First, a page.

A recent trip through Redfish Pass (between Captiva and North Captiva) gave me a great chance to see a large group of Black Skimmers, which I hadn't seen in years. The skimmer photographed here was actually captured on a golf course lake at The Sanctuary a few years ago. The large group of Skimmers we encountered recently were resting on a sandbar where they are often seen this time of the year as well as on many of our local beaches.

The skimmer has a strange, uneven bill that has a very important purpose. The lower mandible (bottom part of the bill) plows through the water as the bird flies low, snapping shut when it contacts a fish. Calm waters are a must for this feeding behavior which causes the skimmer to often be actively feeding in the late afternoon, overnight and in the early morning. Skimmers are commonly seen in South Florida during the winter months and breed during the summer months along the East coast from North Carolina to the New England coast. Due to it's uniqueness, the bird has gained many folk names such as the scissor-bill, shearwater, sea dog, razorbill and cutwater.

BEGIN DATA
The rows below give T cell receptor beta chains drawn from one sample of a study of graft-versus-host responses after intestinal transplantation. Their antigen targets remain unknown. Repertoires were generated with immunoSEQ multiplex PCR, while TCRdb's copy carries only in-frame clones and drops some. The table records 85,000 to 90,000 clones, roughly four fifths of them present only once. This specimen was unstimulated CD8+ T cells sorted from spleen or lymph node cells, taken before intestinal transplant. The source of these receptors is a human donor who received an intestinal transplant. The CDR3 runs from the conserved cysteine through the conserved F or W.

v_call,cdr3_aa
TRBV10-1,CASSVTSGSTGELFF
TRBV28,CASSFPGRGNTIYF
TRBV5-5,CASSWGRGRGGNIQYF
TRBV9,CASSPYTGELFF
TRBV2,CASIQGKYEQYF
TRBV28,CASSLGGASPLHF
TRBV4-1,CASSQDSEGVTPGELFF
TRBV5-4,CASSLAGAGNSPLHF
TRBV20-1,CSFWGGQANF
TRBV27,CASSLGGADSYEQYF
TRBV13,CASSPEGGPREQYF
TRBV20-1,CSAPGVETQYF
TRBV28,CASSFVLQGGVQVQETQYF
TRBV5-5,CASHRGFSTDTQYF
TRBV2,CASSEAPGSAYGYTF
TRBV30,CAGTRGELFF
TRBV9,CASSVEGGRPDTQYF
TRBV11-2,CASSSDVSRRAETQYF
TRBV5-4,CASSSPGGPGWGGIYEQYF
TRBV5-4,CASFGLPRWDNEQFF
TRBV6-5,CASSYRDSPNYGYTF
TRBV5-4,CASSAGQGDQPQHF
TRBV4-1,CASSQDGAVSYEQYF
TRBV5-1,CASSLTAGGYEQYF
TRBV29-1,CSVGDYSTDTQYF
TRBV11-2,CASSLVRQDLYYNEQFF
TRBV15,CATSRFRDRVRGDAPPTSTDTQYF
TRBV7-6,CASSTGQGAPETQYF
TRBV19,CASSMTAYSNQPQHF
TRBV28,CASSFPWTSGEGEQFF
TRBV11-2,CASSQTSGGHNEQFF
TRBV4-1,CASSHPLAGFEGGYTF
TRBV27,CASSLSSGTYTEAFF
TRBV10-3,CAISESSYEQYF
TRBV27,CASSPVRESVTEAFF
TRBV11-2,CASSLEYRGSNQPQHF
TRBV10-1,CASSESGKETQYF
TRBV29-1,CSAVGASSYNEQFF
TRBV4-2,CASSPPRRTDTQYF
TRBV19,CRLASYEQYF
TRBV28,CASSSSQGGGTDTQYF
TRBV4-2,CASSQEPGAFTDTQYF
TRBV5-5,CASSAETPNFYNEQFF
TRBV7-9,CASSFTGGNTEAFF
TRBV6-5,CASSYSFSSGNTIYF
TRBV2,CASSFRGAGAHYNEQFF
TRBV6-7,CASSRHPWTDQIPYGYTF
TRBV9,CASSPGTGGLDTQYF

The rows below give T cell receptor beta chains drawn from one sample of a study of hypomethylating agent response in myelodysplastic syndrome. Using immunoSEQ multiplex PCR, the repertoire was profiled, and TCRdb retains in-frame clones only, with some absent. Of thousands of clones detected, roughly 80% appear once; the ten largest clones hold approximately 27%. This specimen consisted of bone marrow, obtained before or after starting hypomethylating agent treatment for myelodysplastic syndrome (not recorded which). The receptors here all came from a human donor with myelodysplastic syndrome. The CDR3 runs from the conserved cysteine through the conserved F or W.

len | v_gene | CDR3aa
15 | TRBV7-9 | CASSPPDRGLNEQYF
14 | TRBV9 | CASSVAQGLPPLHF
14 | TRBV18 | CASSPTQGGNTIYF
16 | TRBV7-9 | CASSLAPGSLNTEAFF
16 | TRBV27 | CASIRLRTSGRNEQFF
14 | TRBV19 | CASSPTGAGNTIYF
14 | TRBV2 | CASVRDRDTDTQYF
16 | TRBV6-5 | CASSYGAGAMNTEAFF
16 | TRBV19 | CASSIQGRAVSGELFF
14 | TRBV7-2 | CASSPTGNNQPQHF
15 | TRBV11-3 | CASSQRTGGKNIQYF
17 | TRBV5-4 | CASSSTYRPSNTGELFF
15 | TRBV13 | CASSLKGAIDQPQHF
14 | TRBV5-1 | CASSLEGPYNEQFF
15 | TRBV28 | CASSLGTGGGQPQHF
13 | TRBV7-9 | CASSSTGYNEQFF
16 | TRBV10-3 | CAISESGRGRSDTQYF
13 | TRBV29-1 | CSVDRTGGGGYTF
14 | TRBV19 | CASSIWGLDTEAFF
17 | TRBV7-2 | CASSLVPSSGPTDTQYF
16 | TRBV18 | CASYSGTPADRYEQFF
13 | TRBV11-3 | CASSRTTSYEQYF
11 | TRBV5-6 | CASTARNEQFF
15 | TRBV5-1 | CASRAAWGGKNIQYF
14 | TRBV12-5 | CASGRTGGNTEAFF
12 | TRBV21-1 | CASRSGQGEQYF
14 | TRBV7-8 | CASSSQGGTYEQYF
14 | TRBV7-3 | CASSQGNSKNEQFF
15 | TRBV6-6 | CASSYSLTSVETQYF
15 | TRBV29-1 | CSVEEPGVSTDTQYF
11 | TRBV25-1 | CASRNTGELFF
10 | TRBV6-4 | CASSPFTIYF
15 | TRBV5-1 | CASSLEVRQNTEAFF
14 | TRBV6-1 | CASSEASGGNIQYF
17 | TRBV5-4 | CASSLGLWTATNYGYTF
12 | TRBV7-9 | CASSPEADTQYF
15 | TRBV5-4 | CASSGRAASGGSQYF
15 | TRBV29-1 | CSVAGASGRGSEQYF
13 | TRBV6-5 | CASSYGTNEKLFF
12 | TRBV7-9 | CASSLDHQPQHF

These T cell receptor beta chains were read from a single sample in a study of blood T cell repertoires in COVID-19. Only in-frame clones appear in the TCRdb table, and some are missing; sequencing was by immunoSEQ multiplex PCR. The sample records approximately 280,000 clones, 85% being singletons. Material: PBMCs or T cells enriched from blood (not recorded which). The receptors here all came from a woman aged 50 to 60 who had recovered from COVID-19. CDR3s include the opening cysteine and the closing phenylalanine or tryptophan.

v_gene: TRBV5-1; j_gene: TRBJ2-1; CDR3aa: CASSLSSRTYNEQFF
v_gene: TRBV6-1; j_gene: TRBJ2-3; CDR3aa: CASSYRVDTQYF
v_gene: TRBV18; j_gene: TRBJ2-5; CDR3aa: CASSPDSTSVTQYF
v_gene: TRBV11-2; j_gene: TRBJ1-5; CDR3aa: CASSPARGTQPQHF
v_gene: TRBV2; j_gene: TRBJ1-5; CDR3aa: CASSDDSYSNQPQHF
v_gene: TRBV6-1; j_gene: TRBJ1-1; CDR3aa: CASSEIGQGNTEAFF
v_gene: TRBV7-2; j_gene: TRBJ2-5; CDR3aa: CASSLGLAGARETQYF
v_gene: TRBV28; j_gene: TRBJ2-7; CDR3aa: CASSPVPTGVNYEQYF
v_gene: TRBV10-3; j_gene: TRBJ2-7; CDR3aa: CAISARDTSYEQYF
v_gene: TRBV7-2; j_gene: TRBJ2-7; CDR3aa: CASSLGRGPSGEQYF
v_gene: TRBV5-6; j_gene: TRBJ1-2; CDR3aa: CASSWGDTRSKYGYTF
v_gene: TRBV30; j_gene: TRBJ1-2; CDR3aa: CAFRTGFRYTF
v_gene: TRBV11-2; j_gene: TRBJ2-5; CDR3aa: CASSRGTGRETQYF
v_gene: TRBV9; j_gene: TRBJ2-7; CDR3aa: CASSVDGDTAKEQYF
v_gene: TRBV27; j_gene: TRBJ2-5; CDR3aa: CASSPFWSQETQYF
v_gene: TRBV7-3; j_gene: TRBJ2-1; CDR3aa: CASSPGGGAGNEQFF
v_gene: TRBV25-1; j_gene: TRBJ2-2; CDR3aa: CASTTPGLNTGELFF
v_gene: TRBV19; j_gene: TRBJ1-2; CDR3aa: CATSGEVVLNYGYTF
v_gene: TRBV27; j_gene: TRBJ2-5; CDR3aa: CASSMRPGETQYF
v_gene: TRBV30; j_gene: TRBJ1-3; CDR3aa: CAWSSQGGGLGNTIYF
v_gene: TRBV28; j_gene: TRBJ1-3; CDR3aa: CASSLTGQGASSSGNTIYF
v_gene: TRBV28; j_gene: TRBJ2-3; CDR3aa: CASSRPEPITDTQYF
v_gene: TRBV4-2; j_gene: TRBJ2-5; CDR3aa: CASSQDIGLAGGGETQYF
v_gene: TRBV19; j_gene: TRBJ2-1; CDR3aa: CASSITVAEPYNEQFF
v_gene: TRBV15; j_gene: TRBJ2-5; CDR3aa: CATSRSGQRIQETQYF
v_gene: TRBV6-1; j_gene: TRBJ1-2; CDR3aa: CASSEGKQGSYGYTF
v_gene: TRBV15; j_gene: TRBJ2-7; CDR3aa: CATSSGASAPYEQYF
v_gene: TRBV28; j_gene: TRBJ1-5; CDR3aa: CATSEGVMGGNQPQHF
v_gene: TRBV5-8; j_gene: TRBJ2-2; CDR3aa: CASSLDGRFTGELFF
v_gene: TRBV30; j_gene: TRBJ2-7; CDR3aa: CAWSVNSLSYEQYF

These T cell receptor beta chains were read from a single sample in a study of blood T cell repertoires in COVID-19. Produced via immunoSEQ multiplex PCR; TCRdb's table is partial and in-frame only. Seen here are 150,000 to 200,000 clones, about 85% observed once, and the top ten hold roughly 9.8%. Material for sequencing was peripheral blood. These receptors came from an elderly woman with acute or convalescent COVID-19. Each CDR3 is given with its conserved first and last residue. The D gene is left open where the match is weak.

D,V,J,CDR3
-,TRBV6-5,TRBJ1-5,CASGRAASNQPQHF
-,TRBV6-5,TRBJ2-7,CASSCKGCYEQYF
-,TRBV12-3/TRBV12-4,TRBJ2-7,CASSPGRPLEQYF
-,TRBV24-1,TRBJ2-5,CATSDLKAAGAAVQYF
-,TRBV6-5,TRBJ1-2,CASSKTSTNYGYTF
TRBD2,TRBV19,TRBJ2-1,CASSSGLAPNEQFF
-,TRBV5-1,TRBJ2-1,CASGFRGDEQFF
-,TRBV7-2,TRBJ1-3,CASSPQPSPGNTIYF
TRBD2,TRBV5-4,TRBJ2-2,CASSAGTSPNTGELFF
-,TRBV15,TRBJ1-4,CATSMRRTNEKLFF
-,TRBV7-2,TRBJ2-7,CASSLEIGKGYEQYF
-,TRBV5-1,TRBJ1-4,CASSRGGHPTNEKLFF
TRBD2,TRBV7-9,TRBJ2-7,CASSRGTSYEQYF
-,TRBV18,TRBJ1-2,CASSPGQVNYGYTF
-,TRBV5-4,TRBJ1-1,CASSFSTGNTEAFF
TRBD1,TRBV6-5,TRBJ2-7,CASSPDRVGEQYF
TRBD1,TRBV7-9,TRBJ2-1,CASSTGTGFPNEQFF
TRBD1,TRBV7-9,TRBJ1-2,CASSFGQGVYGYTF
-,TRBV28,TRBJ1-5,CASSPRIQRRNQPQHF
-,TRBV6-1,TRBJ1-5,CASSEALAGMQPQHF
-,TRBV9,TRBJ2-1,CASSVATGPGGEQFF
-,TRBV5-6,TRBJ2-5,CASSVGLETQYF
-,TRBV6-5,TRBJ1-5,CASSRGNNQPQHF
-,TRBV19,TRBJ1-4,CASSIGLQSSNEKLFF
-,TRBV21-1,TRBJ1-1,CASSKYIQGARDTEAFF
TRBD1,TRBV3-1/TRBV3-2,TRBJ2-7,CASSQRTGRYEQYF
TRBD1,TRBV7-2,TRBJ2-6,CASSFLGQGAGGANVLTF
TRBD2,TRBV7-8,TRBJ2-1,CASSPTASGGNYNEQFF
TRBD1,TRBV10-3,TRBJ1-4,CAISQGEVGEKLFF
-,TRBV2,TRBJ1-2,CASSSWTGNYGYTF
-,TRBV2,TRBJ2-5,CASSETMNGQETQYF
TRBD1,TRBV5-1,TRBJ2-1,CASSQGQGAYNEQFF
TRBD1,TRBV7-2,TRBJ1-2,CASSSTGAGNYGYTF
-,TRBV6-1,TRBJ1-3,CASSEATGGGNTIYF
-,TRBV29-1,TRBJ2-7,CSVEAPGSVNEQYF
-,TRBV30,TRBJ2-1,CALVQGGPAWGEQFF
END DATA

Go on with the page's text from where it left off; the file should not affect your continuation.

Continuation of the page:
When foraging, skimmers often pay little attention to people, however colonies of resting skimmers are easily startled, especially in the beach setting. Be respectful and view them with a spotting scope without disturbing them. The Black Skimmer is a crowd pleaser for the novice and experienced birder alike. March is a great time of the year to get to the beach early and see if you can catch them in action. Good luck and bring a good camera!